This research was supported by Korean Medicine Planning Program through the Dongguk University Research Fund of 2016.

Fig. 1
The effect of Beakdugu-tang and the three constitutional herbs extract on cell viability (A) and FFAs-induced intracellular triglyceride levels (B) in HepG2 cells. Cell viability and intracellular triglycerides were determined using the cell viability and triglyceride detection kits, respectively. All data represent the means ± SD of three different experiments. Asterisk indicates statistically significant difference between FFAs-induced group (* < 0.05, ** < 0.01).
Fig. 2
The effect of Beakdugu-tang and the three constitutional herbs extract on FFAs-stimulated lipid accumulation. (A), Microscopic images and (B), resultant solutions were measured at 520 nm. All data represent the means±SD of three different experiments. Asterisk indicates statistically significant difference between FFAs-induced group (* < 0.05, ** < 0.01).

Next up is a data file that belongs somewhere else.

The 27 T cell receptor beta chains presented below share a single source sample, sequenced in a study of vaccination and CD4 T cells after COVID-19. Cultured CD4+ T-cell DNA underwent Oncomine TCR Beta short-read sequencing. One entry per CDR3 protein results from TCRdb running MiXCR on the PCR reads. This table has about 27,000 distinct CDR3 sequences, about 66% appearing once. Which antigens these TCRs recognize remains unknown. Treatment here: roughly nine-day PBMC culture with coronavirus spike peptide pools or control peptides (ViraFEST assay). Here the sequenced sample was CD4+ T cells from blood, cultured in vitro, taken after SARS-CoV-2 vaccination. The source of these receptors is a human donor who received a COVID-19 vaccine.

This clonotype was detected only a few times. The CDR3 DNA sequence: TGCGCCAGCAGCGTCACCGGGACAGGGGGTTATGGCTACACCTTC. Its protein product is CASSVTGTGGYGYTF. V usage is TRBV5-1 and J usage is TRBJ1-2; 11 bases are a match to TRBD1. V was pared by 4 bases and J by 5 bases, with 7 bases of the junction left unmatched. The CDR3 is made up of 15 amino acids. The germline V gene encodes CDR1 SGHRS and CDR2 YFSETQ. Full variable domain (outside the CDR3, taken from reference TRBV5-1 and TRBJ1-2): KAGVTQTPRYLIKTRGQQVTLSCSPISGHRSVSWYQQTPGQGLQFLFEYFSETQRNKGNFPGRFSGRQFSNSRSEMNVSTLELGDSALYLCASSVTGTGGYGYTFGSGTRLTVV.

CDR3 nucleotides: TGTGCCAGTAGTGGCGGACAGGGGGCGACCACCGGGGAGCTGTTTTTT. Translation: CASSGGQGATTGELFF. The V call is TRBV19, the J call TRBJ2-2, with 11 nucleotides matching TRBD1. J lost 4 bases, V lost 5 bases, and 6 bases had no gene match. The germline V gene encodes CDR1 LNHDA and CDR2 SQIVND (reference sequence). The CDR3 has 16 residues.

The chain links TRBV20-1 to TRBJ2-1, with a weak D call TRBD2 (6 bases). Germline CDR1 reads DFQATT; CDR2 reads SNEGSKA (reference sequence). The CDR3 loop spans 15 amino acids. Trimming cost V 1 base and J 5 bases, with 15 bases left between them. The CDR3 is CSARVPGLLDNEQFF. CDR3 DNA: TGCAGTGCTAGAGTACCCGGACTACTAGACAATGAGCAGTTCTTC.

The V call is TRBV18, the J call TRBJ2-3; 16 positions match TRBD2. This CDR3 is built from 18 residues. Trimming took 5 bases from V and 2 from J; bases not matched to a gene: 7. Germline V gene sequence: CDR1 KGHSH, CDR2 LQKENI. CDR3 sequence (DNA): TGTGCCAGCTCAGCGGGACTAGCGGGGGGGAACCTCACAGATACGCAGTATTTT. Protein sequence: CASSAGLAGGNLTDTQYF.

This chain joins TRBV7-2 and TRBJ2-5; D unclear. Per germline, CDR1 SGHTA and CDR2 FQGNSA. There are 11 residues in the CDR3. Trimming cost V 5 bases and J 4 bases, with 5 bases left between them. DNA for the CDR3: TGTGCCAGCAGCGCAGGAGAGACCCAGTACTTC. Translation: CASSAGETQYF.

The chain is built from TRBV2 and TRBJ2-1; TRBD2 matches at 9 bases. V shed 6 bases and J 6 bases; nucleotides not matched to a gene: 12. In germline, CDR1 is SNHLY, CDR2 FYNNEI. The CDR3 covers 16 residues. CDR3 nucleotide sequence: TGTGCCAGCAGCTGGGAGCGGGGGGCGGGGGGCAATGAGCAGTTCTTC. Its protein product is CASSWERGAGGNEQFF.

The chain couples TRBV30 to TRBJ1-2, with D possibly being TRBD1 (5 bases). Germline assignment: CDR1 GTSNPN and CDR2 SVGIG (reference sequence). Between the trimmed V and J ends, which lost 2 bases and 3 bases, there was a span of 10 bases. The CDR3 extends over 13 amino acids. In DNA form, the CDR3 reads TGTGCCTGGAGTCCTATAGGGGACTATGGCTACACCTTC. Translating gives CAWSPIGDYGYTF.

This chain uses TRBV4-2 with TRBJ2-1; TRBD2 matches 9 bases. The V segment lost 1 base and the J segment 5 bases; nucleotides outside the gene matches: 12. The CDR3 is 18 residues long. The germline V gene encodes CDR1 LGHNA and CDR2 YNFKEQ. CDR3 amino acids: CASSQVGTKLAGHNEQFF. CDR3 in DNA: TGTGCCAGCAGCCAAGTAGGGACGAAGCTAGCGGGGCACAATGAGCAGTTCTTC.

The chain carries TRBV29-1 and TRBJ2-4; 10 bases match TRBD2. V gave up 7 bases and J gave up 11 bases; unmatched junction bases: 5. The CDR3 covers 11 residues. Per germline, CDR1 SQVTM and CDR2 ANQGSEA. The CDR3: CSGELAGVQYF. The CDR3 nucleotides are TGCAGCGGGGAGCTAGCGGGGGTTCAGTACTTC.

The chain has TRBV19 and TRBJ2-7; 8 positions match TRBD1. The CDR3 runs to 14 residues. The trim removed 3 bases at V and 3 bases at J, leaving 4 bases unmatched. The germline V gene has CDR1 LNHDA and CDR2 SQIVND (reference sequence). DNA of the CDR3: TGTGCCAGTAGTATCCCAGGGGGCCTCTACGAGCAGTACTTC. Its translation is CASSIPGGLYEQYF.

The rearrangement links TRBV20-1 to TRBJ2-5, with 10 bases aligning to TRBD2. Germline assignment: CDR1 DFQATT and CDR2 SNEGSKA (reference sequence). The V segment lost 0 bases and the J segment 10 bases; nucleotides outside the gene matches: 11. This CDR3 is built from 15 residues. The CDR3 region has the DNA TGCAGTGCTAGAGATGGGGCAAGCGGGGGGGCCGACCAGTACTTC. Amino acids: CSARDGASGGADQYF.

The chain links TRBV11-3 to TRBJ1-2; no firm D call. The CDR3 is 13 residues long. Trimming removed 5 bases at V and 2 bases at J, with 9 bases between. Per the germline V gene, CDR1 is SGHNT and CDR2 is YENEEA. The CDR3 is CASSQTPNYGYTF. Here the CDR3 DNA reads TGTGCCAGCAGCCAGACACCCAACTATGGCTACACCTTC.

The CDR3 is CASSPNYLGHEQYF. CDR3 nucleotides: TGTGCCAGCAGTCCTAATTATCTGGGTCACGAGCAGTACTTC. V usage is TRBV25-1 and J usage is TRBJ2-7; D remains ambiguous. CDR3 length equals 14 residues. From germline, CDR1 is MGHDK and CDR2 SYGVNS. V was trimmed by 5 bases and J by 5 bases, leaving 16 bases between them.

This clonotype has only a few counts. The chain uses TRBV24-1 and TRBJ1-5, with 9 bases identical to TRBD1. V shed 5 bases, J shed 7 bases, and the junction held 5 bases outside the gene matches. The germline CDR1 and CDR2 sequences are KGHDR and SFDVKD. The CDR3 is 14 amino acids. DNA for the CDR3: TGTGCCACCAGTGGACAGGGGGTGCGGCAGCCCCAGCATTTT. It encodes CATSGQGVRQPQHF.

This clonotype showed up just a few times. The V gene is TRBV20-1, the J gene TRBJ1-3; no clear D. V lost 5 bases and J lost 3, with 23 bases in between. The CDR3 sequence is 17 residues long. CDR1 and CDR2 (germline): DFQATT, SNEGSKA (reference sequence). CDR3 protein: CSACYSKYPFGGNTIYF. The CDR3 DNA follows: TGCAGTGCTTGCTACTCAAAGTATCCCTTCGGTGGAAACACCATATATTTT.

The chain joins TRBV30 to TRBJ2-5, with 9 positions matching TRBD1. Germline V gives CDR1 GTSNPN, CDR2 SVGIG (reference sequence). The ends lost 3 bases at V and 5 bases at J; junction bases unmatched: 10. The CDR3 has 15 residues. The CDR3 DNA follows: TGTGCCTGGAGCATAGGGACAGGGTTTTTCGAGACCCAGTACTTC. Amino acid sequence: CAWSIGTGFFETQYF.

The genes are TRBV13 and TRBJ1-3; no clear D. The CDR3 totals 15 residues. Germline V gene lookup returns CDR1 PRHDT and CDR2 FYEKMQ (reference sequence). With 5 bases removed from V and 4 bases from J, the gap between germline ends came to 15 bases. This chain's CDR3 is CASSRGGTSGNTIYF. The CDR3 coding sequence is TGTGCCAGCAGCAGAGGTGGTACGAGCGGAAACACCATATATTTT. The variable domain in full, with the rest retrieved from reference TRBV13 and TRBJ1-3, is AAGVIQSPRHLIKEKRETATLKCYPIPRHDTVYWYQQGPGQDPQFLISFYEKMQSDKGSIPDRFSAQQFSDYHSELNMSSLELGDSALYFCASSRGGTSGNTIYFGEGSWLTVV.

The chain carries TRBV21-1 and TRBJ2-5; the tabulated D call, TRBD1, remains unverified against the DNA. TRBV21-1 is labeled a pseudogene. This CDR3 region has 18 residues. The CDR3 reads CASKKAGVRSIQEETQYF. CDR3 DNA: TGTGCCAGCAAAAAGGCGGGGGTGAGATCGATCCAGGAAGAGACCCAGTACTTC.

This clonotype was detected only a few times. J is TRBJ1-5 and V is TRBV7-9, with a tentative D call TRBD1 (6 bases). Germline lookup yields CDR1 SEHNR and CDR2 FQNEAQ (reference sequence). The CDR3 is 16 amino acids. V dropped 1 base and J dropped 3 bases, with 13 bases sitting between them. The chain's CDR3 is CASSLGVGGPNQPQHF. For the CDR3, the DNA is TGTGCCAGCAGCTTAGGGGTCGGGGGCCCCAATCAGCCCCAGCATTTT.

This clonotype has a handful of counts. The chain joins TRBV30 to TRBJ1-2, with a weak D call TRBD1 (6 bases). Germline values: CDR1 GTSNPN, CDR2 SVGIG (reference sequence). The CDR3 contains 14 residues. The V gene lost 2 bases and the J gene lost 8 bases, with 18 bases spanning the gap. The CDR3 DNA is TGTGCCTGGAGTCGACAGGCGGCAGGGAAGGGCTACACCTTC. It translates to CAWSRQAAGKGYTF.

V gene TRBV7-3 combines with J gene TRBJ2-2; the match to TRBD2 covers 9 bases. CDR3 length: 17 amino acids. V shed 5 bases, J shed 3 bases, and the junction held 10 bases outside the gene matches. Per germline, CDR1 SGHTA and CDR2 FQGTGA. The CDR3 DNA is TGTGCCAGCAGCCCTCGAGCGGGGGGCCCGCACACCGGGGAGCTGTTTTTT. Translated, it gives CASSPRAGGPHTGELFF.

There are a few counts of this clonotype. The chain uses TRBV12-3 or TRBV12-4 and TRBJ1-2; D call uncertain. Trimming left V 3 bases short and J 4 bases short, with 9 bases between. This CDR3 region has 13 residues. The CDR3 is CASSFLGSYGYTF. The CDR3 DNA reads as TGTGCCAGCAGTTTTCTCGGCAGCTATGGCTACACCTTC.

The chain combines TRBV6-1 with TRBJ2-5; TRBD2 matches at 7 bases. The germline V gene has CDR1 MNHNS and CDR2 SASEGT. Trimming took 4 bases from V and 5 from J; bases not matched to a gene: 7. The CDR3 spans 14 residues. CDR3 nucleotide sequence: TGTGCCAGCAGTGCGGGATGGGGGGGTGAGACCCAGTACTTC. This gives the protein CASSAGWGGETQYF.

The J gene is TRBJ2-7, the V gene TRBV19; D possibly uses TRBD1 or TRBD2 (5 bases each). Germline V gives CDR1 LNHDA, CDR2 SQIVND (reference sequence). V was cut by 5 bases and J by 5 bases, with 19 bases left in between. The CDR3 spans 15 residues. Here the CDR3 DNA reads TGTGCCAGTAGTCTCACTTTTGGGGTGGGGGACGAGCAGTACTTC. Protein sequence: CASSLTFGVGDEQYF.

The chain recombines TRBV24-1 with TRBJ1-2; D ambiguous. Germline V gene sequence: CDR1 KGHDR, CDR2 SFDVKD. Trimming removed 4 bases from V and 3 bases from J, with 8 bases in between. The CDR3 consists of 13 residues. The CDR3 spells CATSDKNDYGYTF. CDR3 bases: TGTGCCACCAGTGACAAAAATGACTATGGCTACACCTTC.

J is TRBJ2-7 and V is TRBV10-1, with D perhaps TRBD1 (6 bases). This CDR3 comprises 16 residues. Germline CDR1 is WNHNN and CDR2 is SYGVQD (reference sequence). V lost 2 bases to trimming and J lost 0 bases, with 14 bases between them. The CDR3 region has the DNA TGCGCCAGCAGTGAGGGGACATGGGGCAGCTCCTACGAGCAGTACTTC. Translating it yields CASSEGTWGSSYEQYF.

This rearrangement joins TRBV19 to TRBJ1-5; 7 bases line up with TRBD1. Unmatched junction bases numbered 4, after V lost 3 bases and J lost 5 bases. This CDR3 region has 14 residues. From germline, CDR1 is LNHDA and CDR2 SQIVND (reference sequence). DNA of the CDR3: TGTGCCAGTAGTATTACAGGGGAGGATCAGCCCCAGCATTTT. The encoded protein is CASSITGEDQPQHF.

Fig. 3
The effects of Amomum cardamomum ethanol extract on THP-1 cell viability (A) and insulin resistance-related genes expression (B~D). All data represent the means ± SD of three different experiments. Asterisk indicates statistically significant difference between ox-LDL-stimulated group (* < 0.05, ** < 0.01, *** < 0.005).
Fig. 4
The effects of Amomum cardamomum ethanol extract on ox-LDL-stimulated glucose uptake. (A), Fluorescence microscopic images and (B), resultant were measured at excitation 485 nm, emission 535 nm. All data represent the means ± SD of three different experiments. Asterisk indicates statistically significant difference between ox-LDL-stimulated group (* < 0.05, ** < 0.01).